Yesterday was a gem of a day in central Missouri. A cold front passed through our region during the early morning hours and, as I walked through campus just after dawn, a soft north breeze had pushed the hot, hazy summer off to the south.Birdsong was noticeably more vibrant while the cicada chorus, not fueled by tropical air, was less intense. Show More Summary
Every once in awhile...no, every day I am reminded that I may be the luckiest person alive. I have two healthy kids who are sweet and considerate and smart. I live in a beautiful place that I love fiercely. Everything on me works, and nothing hurts. Show More Summary
The Animas River rises in the San Juan Mountains of southwest Colorado; flowing southward through Silverton and Durango, it merges with the San Juan River, a major tributary of the Colorado, in Farmington, New Mexico. This past week,...Show More Summary
Yesterday afternoon, my wife spotted a walking stick on the ceiling of our back porch, a special treat for our two grandsons. Not always so easy to find (due to their excellent camouflage) stick insects are primarily nocturnal and are...Show More Summary
Springwatch explores the disappearance of garden birds over the summer months.
There was a bunneh holding a sunflower balloon when I got to Hodge's house on my birthday morning. That night, there was Grandma Cree's lemon pound cake, swimming in lemon sauce and so, so delicious, to share with Hodge, husband John, Corey and Phoebe. Show More Summary
For the past few days (and perhaps quite a few more), a dome of high pressure has settled over the Southern Plains and lower Mississippi Valley. Beneath that atmospheric dome, air is sinking and heating up, producing afternoon highsShow More Summary
Moving a basket of seashells yesterday morning, I was startled when a five-lined skink scurried out and disappeared beneath the deck. Its bright blue tail indicated that it was a juvenile, likely scouring the basket for insects.LikeShow More Summary
Dropping off last night's veggie scraps at our compost bin, I caught sight of a large centipede that scurried across the slatted wall as I opened the lid. These carnivorous arthropods date back to the Silurian Period, some 440 million...Show More Summary
I have so many favorite things at Mt. Auburn Cemetery, but I have to put the stone dogs at the top of my list. I couldn't remember having seen this fantastic monument, this faithful marble fella. Hodge said, "You've seen this one!" but I'm not sure I had. Show More Summary
After reading and writing about the journey of Lewis & Clark over the past few days, I decided to conduct an expedition of my own along the Missouri River. So, this morning, I headed south from Columbia, dipping across Gans Creek atShow More Summary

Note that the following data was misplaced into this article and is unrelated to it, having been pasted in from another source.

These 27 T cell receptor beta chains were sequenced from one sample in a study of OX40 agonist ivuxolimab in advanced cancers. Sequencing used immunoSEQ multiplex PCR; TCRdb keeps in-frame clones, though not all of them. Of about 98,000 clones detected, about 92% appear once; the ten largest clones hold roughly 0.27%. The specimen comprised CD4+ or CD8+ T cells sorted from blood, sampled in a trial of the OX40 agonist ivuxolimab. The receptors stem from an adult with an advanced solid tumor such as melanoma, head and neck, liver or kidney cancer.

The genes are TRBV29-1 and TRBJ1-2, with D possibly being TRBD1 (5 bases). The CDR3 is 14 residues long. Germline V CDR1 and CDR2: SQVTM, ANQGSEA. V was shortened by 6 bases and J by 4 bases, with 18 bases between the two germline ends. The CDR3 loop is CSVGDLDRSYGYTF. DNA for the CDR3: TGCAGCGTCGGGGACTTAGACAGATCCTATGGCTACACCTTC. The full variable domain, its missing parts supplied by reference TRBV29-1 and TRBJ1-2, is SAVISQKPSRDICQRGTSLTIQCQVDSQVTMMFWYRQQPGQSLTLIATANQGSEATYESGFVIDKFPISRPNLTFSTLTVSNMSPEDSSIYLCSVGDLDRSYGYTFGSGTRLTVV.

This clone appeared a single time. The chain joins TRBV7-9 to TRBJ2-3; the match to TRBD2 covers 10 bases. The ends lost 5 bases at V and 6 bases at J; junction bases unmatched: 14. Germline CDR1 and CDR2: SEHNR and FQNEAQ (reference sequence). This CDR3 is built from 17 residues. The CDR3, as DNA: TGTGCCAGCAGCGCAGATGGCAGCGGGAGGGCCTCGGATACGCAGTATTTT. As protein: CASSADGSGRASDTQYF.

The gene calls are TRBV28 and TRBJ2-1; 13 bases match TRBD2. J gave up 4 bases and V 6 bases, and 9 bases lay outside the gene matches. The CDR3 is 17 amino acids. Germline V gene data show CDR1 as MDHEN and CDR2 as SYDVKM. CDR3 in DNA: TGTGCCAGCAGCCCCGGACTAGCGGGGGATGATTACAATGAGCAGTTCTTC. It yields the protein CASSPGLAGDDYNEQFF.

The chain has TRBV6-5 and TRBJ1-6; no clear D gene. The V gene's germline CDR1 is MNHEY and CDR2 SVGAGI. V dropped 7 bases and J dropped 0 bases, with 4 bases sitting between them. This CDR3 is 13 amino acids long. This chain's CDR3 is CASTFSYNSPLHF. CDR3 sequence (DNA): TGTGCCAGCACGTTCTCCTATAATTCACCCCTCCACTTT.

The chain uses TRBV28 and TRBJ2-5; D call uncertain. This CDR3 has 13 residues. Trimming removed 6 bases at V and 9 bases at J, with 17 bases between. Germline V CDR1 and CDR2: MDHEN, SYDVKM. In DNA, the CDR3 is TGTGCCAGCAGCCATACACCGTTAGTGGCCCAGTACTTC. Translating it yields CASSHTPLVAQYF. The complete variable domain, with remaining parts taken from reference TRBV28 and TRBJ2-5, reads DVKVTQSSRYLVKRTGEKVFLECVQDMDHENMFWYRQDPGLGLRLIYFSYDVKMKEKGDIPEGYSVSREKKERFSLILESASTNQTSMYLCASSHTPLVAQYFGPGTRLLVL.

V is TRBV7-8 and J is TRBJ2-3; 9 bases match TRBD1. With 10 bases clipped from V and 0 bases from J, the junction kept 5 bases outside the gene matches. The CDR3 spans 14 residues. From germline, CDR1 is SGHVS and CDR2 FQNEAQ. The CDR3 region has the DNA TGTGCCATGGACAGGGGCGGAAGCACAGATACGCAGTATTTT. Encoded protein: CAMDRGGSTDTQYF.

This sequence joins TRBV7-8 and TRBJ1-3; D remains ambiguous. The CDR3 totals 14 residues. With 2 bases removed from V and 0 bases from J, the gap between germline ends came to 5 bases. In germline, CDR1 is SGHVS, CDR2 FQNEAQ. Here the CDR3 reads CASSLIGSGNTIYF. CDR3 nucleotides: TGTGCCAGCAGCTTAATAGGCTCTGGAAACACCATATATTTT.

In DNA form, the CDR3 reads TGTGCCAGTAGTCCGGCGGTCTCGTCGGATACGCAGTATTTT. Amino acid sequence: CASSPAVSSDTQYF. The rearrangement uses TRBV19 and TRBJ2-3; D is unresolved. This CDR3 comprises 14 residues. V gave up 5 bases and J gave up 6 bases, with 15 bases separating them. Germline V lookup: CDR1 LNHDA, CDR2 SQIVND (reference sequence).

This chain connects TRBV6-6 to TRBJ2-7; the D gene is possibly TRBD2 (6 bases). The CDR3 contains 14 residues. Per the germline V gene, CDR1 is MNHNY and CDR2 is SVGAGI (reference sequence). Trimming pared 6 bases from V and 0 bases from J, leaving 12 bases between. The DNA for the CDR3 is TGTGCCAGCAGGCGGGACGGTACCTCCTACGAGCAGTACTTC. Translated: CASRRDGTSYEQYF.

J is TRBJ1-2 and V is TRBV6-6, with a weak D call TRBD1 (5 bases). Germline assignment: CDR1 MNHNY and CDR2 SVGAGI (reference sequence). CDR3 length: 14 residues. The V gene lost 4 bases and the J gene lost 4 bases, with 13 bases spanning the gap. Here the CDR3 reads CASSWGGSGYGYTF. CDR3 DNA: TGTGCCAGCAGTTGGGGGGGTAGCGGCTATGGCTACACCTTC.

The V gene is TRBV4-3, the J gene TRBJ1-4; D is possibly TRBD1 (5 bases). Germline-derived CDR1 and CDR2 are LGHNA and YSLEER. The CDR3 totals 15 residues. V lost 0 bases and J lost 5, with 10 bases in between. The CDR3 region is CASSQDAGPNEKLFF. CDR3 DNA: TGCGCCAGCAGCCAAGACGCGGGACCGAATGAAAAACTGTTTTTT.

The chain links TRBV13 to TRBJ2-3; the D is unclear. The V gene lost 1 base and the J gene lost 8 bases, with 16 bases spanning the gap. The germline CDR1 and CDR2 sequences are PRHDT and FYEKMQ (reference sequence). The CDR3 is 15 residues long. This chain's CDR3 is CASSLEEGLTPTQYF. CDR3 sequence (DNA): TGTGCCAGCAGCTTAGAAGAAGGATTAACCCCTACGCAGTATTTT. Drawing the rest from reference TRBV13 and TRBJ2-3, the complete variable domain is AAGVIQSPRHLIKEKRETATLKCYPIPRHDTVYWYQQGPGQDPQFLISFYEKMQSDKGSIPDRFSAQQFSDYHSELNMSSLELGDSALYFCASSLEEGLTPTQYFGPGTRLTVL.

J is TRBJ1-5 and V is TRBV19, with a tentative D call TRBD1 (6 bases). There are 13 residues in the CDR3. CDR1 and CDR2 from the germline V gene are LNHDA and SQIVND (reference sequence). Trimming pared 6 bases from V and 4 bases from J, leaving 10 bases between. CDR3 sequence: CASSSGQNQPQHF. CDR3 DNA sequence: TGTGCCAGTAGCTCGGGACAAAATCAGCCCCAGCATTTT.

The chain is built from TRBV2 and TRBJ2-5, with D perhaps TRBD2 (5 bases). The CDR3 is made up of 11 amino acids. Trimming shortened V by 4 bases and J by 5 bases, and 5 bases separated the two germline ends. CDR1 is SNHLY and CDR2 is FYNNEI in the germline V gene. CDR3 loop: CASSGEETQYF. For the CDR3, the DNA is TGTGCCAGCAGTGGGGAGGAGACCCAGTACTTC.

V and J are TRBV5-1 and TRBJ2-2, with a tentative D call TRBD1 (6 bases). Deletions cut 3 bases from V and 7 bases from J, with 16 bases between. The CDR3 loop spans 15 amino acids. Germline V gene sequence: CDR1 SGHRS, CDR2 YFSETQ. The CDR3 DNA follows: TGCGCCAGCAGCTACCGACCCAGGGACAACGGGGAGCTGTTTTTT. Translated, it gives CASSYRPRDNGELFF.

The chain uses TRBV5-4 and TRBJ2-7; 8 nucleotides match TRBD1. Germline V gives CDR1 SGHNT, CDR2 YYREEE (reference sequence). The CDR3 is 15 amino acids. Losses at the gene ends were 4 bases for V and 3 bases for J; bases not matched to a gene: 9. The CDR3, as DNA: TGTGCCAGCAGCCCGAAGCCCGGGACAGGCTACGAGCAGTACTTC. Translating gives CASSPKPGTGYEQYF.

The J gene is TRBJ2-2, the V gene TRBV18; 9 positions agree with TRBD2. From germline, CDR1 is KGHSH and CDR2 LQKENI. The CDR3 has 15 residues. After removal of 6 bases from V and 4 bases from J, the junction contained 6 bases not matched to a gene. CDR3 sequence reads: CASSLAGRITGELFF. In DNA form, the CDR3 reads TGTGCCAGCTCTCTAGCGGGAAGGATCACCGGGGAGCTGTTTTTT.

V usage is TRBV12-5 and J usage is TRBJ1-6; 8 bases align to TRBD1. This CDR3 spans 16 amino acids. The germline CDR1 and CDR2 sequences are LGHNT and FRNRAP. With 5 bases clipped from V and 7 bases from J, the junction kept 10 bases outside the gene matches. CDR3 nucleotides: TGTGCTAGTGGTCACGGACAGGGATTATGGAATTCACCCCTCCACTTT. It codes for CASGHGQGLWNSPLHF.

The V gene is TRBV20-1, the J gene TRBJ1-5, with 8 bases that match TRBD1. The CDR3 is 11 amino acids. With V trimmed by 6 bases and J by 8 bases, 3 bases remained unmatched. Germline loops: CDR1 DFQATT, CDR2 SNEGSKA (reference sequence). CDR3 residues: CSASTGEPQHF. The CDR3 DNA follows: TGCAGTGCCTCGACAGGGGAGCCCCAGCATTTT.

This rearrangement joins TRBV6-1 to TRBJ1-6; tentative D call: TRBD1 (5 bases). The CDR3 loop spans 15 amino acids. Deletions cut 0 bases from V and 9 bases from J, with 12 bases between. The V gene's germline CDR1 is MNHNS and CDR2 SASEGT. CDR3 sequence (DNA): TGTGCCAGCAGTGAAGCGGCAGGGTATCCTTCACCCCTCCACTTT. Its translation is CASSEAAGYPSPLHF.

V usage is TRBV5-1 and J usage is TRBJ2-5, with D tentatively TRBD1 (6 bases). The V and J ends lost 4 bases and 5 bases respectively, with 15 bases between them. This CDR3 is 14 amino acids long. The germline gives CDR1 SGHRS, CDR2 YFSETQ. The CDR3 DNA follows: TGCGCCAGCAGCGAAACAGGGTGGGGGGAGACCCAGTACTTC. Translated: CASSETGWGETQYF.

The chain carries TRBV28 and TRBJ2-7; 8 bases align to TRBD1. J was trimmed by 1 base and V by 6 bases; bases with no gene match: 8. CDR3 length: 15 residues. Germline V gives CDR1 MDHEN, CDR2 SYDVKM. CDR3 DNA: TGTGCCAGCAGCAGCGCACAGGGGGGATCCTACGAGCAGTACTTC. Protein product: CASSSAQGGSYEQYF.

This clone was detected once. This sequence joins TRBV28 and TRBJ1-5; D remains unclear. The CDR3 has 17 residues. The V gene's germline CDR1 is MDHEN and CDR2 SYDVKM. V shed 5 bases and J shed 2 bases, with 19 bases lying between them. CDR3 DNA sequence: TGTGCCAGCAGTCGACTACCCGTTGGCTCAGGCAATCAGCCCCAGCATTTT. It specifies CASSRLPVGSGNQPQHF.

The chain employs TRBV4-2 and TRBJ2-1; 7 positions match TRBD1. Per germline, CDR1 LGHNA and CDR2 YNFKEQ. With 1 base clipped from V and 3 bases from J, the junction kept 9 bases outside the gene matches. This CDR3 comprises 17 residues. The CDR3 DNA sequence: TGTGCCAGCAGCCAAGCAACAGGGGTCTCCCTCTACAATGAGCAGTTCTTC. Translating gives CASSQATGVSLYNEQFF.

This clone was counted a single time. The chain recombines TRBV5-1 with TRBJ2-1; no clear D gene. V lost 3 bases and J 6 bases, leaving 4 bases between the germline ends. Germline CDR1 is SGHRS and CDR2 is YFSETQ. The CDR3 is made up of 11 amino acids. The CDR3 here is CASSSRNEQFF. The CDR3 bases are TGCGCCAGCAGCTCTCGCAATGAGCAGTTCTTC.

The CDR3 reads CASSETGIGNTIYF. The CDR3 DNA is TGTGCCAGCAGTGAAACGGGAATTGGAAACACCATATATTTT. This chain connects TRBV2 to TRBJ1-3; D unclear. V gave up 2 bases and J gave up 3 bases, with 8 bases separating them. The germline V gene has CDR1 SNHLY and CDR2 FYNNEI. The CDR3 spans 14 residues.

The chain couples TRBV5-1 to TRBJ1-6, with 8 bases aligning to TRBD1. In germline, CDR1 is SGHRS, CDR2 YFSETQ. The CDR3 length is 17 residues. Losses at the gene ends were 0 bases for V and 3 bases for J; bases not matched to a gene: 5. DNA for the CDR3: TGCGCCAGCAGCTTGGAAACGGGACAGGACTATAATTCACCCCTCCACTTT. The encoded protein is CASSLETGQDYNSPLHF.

Is the Sparrowhawk an awe inspiring master of the skies, or an uninvited and unwelcome garden pest?
Guest blog from Pete Hill, BLF Dragonscapes Habitat Officer of the Amphibian & Reptile Conservation Trust (ARC)
Two and a half months after leaving Fort Mandan, Lewis, Clark and their crew found themselves at the base of the Great Falls of the Missouri. Hampered by rugged terrain, a carpet of prickly pear cacti, hail storms, hostile grizzliesShow More Summary
During the construction of their winter camp in west-central North Dakota, Lewis and Clark noted ice flows on the Missouri by mid November (1804) and reported that the river had iced over in early December. Breakup did not commence until...Show More Summary
Four months into their journey up the Missouri River, the Lewis & Clark party found themselves at the mouth of the White River, in southern South Dakota. From there, the Missouri would lead them NNW to Fort Mandan, their wintering site...Show More Summary
Having lived within the Missouri River watershed for much of my life (along the Colorado Front Range and in Columbia, Missouri), I decided it was time to read The Journals of Lewis and Clark. Not interested in wading through the official...Show More Summary
It’s a hot, humid day in mid-July, and a hooded warbler sings his clear, whistled “ta-wit, ta-wit, ta-wit, tee-yo” song. Because hooded warblers have one of the loudest and clearest of warbler songs, it can be heard a long distance, which may be why I can hear it despite a slight hearing loss as I age.
It never even occurred to me that celebrating my birthday in a cemetery was anything to remark upon, until someone remarked upon it. Mount Auburn Cemetery is one of my happy places. It's a place of great beauty, tranquility, comfort and happiness for me. Show More Summary
Having bred on the Arctic tundra or across the Northern Plains, shorebirds funnel south in summer, passing through the American Heartland from July through early November; for many species, August is the peak of their migration to southern...Show More Summary